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ORIGINAL ARTICLE
Year : 2012  |  Volume : 5  |  Issue : 1  |  Page : 3-6

Complications of bystander cardiopulmonary resuscitation for unconscious patients without cardiopulmonary arrest


Critical Care and Emergency Center, Yokohama City University Medical Center, 4-57 Urafune-cho, Minami-ku, Yokohama, Japan

Correspondence Address:
Yoshihiro Moriwaki
Critical Care and Emergency Center, Yokohama City University Medical Center, 4-57 Urafune-cho, Minami-ku, Yokohama
Japan
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DOI: 10.4103/0974-2700.93094

PMID: 22416146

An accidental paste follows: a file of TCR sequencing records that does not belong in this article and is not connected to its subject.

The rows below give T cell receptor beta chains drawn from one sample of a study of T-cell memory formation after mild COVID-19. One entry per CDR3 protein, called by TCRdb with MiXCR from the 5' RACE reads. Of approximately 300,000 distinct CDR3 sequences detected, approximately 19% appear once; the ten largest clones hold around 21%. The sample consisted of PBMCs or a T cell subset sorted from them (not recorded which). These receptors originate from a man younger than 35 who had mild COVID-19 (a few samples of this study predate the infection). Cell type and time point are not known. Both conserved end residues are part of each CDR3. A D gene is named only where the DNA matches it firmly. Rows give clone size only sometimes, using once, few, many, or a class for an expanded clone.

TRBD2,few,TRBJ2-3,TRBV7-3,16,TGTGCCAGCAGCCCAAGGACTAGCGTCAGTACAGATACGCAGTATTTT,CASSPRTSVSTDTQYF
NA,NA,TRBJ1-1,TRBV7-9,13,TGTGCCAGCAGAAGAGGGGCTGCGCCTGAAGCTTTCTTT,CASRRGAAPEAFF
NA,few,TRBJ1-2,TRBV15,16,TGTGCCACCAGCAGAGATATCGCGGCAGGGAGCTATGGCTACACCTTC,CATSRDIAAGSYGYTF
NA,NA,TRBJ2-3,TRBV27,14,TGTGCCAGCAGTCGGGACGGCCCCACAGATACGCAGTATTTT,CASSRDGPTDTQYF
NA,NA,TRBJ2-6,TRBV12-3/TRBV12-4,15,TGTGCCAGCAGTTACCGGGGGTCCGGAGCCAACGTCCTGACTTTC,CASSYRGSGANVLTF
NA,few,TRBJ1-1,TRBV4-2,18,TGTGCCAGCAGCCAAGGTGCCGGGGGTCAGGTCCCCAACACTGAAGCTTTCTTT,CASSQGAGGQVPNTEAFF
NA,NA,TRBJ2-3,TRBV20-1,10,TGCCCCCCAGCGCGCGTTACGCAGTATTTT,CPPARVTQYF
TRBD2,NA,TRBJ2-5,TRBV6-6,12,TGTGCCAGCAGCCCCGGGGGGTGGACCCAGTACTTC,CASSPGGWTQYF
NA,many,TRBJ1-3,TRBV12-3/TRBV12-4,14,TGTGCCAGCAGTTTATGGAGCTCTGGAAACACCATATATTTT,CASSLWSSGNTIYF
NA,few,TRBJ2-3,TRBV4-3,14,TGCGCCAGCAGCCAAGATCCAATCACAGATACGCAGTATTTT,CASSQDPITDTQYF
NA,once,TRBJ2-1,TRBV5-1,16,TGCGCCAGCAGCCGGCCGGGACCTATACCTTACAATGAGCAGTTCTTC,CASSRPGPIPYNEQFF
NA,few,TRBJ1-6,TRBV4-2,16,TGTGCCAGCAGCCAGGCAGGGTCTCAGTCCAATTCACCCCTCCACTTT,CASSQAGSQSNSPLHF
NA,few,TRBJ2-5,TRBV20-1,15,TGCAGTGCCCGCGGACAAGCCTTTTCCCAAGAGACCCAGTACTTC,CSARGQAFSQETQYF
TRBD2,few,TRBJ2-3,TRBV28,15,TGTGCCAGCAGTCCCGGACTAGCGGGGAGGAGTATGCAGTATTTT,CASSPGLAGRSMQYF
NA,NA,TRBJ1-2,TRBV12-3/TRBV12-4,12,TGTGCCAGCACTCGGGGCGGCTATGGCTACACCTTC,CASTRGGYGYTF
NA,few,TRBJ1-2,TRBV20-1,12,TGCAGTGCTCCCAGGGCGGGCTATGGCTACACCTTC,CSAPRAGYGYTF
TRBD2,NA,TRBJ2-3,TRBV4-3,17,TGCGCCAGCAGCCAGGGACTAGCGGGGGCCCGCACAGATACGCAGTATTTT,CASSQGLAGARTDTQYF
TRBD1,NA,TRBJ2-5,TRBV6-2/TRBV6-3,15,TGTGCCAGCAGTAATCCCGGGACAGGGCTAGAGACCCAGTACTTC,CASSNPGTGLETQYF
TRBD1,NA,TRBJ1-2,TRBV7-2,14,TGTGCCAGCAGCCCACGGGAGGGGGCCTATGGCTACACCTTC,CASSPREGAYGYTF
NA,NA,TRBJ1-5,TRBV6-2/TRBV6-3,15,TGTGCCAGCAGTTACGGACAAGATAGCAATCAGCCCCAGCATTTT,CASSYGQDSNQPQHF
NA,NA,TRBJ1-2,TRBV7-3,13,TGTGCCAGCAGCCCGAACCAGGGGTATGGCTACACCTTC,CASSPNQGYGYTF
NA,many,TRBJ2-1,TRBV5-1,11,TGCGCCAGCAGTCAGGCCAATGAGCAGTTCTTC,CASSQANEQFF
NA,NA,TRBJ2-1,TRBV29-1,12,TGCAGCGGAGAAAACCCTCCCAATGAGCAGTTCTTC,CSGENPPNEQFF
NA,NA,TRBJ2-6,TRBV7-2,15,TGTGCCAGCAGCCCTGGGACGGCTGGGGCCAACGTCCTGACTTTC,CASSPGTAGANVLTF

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Background: Insufficient knowledge of the risks and complications of cardiopulmonary resuscitation (CPR) may be an obstructive factor for CPR, however, particularly for patients who are not clearly suffering out of hospital cardiopulmonary arrest (OH-CPA). The object of this study was to clarify the potential complication, the safety of bystander CPR in such cases. Materials and Methods: This study was a population-based observational case series. To be enrolled, patients had to have undergone CPR with chest compressions performed by lay persons, had to be confirmed not to have suffered OHCPA. Complications of bystander CPR were identified from the patients' medical records and included rib fracture, lung injury, abdominal organ injury, and chest and/or abdominal pain requiring analgesics. In our emergency department, one doctor gathered information while others performed X-ray and blood examinations, electrocardiograms, and chest and abdominal ultrasonography. Results: A total of 26 cases were the subjects. The mean duration of bystander CPR was 6.5 minutes (ranging from 1 to 26). Nine patients died of a causative pathological condition and pneumonia, and the remaining 17 survived to discharge. Three patients suffered from complications (tracheal bleeding, minor gastric mucosal laceration, and chest pain), all of which were minimal and easily treated. No case required special examination or treatment for the complication itself. Conclusion: The risk and frequency of complications due to bystander CPR is thought to be very low. It is reasonable to perform immediate CPR for unconscious victims with inadequate respiration, and to help bystanders perform CPR using the T-CPR system.


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